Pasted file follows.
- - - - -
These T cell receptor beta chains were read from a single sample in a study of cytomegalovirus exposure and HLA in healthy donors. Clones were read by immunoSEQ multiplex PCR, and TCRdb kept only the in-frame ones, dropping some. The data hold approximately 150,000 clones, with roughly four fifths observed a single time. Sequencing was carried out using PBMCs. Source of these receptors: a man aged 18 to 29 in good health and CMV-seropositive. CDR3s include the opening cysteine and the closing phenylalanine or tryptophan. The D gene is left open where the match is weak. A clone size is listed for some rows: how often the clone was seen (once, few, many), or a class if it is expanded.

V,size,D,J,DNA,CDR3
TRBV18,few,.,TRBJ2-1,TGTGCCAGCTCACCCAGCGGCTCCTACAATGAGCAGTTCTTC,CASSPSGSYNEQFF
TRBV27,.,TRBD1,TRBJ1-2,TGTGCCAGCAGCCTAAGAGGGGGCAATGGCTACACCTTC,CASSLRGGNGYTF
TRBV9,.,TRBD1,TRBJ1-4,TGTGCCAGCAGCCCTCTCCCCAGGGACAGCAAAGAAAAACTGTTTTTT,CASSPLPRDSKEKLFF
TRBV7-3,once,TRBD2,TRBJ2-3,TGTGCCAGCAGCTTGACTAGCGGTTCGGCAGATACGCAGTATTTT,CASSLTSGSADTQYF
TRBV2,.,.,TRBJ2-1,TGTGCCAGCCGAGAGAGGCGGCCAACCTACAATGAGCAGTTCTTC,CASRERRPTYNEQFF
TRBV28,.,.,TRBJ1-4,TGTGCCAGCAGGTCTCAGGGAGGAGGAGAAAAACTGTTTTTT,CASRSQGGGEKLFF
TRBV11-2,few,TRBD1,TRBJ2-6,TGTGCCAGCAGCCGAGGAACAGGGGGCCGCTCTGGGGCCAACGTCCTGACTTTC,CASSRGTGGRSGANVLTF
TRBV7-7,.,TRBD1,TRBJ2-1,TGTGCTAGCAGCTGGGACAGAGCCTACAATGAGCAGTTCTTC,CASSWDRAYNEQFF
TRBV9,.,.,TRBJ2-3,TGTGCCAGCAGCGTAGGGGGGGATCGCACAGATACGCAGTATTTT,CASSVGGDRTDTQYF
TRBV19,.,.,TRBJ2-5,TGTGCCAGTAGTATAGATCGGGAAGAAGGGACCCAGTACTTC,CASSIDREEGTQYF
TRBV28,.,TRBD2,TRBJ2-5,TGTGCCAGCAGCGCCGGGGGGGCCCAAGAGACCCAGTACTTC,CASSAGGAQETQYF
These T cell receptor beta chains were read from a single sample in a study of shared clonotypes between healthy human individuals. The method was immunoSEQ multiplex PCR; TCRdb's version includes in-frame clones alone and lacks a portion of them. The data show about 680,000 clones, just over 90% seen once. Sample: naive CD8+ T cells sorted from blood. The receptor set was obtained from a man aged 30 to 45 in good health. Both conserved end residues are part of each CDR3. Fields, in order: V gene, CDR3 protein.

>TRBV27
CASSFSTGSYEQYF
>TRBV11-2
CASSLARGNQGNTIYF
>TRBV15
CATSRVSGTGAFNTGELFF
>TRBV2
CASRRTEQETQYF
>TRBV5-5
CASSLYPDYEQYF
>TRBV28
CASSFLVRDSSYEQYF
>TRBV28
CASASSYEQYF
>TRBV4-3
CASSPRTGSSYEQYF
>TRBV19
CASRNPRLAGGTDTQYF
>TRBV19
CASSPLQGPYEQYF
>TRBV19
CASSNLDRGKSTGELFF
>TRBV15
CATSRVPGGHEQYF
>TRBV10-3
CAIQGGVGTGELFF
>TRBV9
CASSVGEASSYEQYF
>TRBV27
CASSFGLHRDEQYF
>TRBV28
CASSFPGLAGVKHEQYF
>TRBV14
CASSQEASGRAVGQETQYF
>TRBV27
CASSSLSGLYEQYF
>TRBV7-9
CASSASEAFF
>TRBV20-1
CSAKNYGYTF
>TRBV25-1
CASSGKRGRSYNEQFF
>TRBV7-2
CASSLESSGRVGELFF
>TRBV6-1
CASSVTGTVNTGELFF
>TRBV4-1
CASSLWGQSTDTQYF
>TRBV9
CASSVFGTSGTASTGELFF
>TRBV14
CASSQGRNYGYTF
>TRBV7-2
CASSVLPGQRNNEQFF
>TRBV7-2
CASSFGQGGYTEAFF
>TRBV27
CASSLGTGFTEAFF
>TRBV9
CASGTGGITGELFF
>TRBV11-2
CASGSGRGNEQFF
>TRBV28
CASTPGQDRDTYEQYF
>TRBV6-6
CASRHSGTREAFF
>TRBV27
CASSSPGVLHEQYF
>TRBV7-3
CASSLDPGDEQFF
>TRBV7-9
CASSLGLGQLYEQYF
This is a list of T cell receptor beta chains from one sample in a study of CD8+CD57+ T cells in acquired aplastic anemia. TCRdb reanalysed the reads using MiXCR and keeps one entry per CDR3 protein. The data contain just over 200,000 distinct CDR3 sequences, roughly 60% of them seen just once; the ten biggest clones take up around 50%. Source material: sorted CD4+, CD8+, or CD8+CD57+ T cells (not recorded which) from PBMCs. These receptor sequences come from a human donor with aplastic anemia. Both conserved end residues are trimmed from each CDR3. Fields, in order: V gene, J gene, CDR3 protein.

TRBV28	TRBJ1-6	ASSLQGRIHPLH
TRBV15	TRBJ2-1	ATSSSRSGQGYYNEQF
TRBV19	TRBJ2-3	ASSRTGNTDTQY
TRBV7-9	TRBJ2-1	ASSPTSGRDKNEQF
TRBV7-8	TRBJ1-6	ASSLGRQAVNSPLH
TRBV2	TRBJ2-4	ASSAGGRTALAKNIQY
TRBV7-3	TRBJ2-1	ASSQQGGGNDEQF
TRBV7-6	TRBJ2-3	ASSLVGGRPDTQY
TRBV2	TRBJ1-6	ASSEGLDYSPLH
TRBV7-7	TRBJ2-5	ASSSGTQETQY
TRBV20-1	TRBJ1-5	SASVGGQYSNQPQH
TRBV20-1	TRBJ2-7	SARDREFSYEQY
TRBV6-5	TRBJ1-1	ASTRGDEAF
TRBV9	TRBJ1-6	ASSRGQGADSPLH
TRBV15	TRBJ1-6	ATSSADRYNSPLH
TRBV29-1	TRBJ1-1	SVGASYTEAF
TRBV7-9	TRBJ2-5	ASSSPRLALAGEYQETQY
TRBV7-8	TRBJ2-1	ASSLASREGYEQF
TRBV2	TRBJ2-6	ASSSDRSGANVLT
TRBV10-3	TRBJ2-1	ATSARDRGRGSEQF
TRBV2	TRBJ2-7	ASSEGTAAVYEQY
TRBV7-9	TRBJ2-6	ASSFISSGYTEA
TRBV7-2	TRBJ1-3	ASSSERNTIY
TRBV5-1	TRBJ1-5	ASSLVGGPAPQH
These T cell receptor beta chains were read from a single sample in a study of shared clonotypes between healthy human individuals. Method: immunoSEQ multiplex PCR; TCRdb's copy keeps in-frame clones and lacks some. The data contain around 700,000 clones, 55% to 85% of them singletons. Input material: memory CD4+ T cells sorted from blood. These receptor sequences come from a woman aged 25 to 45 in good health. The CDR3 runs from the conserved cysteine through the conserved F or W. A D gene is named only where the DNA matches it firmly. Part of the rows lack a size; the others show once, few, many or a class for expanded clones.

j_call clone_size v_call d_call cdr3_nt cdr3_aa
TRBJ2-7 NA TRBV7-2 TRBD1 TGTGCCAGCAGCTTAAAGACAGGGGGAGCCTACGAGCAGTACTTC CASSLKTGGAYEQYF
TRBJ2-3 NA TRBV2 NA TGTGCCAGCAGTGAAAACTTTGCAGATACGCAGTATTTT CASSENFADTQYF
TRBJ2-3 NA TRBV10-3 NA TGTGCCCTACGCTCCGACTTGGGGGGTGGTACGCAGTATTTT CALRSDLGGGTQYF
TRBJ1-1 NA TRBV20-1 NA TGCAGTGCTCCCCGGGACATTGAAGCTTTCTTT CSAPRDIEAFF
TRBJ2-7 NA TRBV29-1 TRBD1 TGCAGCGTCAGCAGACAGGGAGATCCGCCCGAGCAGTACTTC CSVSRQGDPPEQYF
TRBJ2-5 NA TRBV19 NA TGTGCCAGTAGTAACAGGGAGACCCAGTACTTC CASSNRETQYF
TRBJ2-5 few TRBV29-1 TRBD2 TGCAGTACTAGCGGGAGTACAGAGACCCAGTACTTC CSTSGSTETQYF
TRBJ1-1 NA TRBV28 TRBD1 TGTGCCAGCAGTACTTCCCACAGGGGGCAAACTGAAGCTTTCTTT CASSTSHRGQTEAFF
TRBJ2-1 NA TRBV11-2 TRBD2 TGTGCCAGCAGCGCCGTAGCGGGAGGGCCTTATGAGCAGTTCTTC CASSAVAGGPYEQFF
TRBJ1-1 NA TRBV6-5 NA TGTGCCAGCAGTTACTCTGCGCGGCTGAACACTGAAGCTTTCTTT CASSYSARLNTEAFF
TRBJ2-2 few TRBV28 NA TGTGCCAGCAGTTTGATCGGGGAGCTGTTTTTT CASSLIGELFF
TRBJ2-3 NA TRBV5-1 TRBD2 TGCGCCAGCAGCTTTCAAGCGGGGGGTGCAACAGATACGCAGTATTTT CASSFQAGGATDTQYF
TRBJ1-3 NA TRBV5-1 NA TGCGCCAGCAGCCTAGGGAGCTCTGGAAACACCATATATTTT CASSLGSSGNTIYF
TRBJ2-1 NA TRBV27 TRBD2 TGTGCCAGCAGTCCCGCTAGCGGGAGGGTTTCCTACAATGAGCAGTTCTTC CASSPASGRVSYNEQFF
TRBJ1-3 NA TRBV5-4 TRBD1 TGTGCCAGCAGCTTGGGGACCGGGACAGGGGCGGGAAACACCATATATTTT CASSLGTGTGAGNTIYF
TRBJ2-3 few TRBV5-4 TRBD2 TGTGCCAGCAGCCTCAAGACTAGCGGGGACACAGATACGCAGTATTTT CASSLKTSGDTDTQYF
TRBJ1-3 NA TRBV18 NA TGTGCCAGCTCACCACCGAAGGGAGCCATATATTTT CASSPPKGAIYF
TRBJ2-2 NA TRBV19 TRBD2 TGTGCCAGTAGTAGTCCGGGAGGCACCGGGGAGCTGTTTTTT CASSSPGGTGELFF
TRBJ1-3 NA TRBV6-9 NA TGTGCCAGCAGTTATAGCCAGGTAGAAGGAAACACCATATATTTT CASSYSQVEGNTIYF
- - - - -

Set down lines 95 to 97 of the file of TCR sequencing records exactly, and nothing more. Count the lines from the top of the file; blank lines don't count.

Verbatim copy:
TRBV7-6	TRBJ2-3	ASSLVGGRPDTQY
TRBV2	TRBJ1-6	ASSEGLDYSPLH
TRBV7-7	TRBJ2-5	ASSSGTQETQY